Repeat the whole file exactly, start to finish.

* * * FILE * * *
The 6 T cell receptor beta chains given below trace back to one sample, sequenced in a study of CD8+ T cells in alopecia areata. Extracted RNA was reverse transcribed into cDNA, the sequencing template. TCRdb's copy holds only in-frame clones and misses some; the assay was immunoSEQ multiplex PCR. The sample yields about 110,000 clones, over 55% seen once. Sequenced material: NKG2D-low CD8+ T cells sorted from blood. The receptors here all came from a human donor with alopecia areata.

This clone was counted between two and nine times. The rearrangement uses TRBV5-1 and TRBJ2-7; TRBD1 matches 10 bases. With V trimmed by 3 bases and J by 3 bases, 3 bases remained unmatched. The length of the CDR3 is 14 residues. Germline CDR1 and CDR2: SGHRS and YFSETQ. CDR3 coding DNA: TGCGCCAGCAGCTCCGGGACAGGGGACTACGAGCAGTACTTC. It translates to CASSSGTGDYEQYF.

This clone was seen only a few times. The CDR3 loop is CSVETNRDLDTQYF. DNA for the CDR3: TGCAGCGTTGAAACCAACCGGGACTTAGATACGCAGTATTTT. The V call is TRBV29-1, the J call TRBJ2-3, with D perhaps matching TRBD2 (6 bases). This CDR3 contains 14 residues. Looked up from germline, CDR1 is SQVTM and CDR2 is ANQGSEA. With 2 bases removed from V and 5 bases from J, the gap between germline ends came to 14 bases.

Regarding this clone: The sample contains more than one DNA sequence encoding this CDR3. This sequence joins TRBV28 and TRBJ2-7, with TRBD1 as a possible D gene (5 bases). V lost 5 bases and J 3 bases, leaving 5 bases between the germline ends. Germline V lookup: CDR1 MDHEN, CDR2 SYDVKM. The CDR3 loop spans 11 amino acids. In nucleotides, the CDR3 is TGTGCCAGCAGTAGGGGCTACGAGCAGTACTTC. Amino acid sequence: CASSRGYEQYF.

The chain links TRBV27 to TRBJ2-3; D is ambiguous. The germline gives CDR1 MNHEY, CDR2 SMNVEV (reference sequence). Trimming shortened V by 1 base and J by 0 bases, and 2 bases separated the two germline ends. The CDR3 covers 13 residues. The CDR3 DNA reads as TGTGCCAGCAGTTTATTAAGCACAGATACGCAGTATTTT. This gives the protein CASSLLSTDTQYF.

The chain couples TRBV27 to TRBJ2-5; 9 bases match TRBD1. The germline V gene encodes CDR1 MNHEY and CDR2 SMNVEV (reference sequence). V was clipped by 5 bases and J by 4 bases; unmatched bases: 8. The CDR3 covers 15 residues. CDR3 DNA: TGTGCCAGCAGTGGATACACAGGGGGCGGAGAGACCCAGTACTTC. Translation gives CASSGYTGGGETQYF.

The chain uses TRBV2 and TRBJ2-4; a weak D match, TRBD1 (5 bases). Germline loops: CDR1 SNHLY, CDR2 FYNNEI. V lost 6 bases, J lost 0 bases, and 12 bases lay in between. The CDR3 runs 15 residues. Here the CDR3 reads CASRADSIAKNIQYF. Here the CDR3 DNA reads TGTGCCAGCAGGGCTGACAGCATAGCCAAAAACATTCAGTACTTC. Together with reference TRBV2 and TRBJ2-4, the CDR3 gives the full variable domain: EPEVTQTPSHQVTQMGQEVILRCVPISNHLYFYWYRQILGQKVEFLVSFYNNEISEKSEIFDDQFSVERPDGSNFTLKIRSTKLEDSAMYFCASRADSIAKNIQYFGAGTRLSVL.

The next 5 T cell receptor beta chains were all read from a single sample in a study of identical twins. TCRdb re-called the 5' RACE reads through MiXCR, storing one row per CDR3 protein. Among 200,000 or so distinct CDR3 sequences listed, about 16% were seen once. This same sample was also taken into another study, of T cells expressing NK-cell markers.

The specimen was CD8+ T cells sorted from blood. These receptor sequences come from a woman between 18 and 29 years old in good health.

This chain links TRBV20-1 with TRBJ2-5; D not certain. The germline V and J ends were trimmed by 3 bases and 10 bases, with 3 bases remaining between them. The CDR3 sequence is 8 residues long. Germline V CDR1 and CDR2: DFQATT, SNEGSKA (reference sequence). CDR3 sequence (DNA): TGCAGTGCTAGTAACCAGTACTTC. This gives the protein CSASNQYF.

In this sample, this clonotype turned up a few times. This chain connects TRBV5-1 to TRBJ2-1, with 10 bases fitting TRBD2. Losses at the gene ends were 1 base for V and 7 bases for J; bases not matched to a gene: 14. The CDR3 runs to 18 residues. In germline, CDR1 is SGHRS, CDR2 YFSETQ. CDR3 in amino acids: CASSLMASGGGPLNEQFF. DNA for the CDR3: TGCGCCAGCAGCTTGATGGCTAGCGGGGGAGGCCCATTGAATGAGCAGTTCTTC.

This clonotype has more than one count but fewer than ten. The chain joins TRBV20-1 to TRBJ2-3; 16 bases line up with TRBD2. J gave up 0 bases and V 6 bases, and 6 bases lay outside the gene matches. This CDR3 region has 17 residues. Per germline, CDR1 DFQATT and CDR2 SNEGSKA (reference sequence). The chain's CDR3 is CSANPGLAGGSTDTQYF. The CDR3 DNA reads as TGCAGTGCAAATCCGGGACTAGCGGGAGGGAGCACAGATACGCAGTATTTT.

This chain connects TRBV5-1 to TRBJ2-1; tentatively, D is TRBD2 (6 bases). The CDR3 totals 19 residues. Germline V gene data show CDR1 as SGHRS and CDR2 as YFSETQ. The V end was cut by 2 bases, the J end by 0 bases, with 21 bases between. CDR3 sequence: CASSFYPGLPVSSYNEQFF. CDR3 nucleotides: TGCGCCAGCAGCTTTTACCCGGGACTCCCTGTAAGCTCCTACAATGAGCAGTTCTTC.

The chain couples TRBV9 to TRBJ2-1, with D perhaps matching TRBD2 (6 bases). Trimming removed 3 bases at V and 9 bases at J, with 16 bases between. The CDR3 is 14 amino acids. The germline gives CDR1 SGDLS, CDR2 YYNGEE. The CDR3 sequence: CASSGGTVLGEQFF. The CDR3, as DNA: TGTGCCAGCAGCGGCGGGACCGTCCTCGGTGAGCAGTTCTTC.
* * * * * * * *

The 6 T cell receptor beta chains given below trace back to one sample, sequenced in a study of CD8+ T cells in alopecia areata. Extracted RNA was reverse transcribed into cDNA, the sequencing template. TCRdb's copy holds only in-frame clones and misses some; the assay was immunoSEQ multiplex PCR. The sample yields about 110,000 clones, over 55% seen once. Sequenced material: NKG2D-low CD8+ T cells sorted from blood. The receptors here all came from a human donor with alopecia areata.

This clone was counted between two and nine times. The rearrangement uses TRBV5-1 and TRBJ2-7; TRBD1 matches 10 bases. With V trimmed by 3 bases and J by 3 bases, 3 bases remained unmatched. The length of the CDR3 is 14 residues. Germline CDR1 and CDR2: SGHRS and YFSETQ. CDR3 coding DNA: TGCGCCAGCAGCTCCGGGACAGGGGACTACGAGCAGTACTTC. It translates to CASSSGTGDYEQYF.

This clone was seen only a few times. The CDR3 loop is CSVETNRDLDTQYF. DNA for the CDR3: TGCAGCGTTGAAACCAACCGGGACTTAGATACGCAGTATTTT. The V call is TRBV29-1, the J call TRBJ2-3, with D perhaps matching TRBD2 (6 bases). This CDR3 contains 14 residues. Looked up from germline, CDR1 is SQVTM and CDR2 is ANQGSEA. With 2 bases removed from V and 5 bases from J, the gap between germline ends came to 14 bases.

Regarding this clone: The sample contains more than one DNA sequence encoding this CDR3. This sequence joins TRBV28 and TRBJ2-7, with TRBD1 as a possible D gene (5 bases). V lost 5 bases and J 3 bases, leaving 5 bases between the germline ends. Germline V lookup: CDR1 MDHEN, CDR2 SYDVKM. The CDR3 loop spans 11 amino acids. In nucleotides, the CDR3 is TGTGCCAGCAGTAGGGGCTACGAGCAGTACTTC. Amino acid sequence: CASSRGYEQYF.

The chain links TRBV27 to TRBJ2-3; D is ambiguous. The germline gives CDR1 MNHEY, CDR2 SMNVEV (reference sequence). Trimming shortened V by 1 base and J by 0 bases, and 2 bases separated the two germline ends. The CDR3 covers 13 residues. The CDR3 DNA reads as TGTGCCAGCAGTTTATTAAGCACAGATACGCAGTATTTT. This gives the protein CASSLLSTDTQYF.

The chain couples TRBV27 to TRBJ2-5; 9 bases match TRBD1. The germline V gene encodes CDR1 MNHEY and CDR2 SMNVEV (reference sequence). V was clipped by 5 bases and J by 4 bases; unmatched bases: 8. The CDR3 covers 15 residues. CDR3 DNA: TGTGCCAGCAGTGGATACACAGGGGGCGGAGAGACCCAGTACTTC. Translation gives CASSGYTGGGETQYF.

The chain uses TRBV2 and TRBJ2-4; a weak D match, TRBD1 (5 bases). Germline loops: CDR1 SNHLY, CDR2 FYNNEI. V lost 6 bases, J lost 0 bases, and 12 bases lay in between. The CDR3 runs 15 residues. Here the CDR3 reads CASRADSIAKNIQYF. Here the CDR3 DNA reads TGTGCCAGCAGGGCTGACAGCATAGCCAAAAACATTCAGTACTTC. Together with reference TRBV2 and TRBJ2-4, the CDR3 gives the full variable domain: EPEVTQTPSHQVTQMGQEVILRCVPISNHLYFYWYRQILGQKVEFLVSFYNNEISEKSEIFDDQFSVERPDGSNFTLKIRSTKLEDSAMYFCASRADSIAKNIQYFGAGTRLSVL.

The next 5 T cell receptor beta chains were all read from a single sample in a study of identical twins. TCRdb re-called the 5' RACE reads through MiXCR, storing one row per CDR3 protein. Among 200,000 or so distinct CDR3 sequences listed, about 16% were seen once. This same sample was also taken into another study, of T cells expressing NK-cell markers.

The specimen was CD8+ T cells sorted from blood. These receptor sequences come from a woman between 18 and 29 years old in good health.

This chain links TRBV20-1 with TRBJ2-5; D not certain. The germline V and J ends were trimmed by 3 bases and 10 bases, with 3 bases remaining between them. The CDR3 sequence is 8 residues long. Germline V CDR1 and CDR2: DFQATT, SNEGSKA (reference sequence). CDR3 sequence (DNA): TGCAGTGCTAGTAACCAGTACTTC. This gives the protein CSASNQYF.

In this sample, this clonotype turned up a few times. This chain connects TRBV5-1 to TRBJ2-1, with 10 bases fitting TRBD2. Losses at the gene ends were 1 base for V and 7 bases for J; bases not matched to a gene: 14. The CDR3 runs to 18 residues. In germline, CDR1 is SGHRS, CDR2 YFSETQ. CDR3 in amino acids: CASSLMASGGGPLNEQFF. DNA for the CDR3: TGCGCCAGCAGCTTGATGGCTAGCGGGGGAGGCCCATTGAATGAGCAGTTCTTC.

This clonotype has more than one count but fewer than ten. The chain joins TRBV20-1 to TRBJ2-3; 16 bases line up with TRBD2. J gave up 0 bases and V 6 bases, and 6 bases lay outside the gene matches. This CDR3 region has 17 residues. Per germline, CDR1 DFQATT and CDR2 SNEGSKA (reference sequence). The chain's CDR3 is CSANPGLAGGSTDTQYF. The CDR3 DNA reads as TGCAGTGCAAATCCGGGACTAGCGGGAGGGAGCACAGATACGCAGTATTTT.

This chain connects TRBV5-1 to TRBJ2-1; tentatively, D is TRBD2 (6 bases). The CDR3 totals 19 residues. Germline V gene data show CDR1 as SGHRS and CDR2 as YFSETQ. The V end was cut by 2 bases, the J end by 0 bases, with 21 bases between. CDR3 sequence: CASSFYPGLPVSSYNEQFF. CDR3 nucleotides: TGCGCCAGCAGCTTTTACCCGGGACTCCCTGTAAGCTCCTACAATGAGCAGTTCTTC.

The chain couples TRBV9 to TRBJ2-1, with D perhaps matching TRBD2 (6 bases). Trimming removed 3 bases at V and 9 bases at J, with 16 bases between. The CDR3 is 14 amino acids. The germline gives CDR1 SGDLS, CDR2 YYNGEE. The CDR3 sequence: CASSGGTVLGEQFF. The CDR3, as DNA: TGTGCCAGCAGCGGCGGGACCGTCCTCGGTGAGCAGTTCTTC.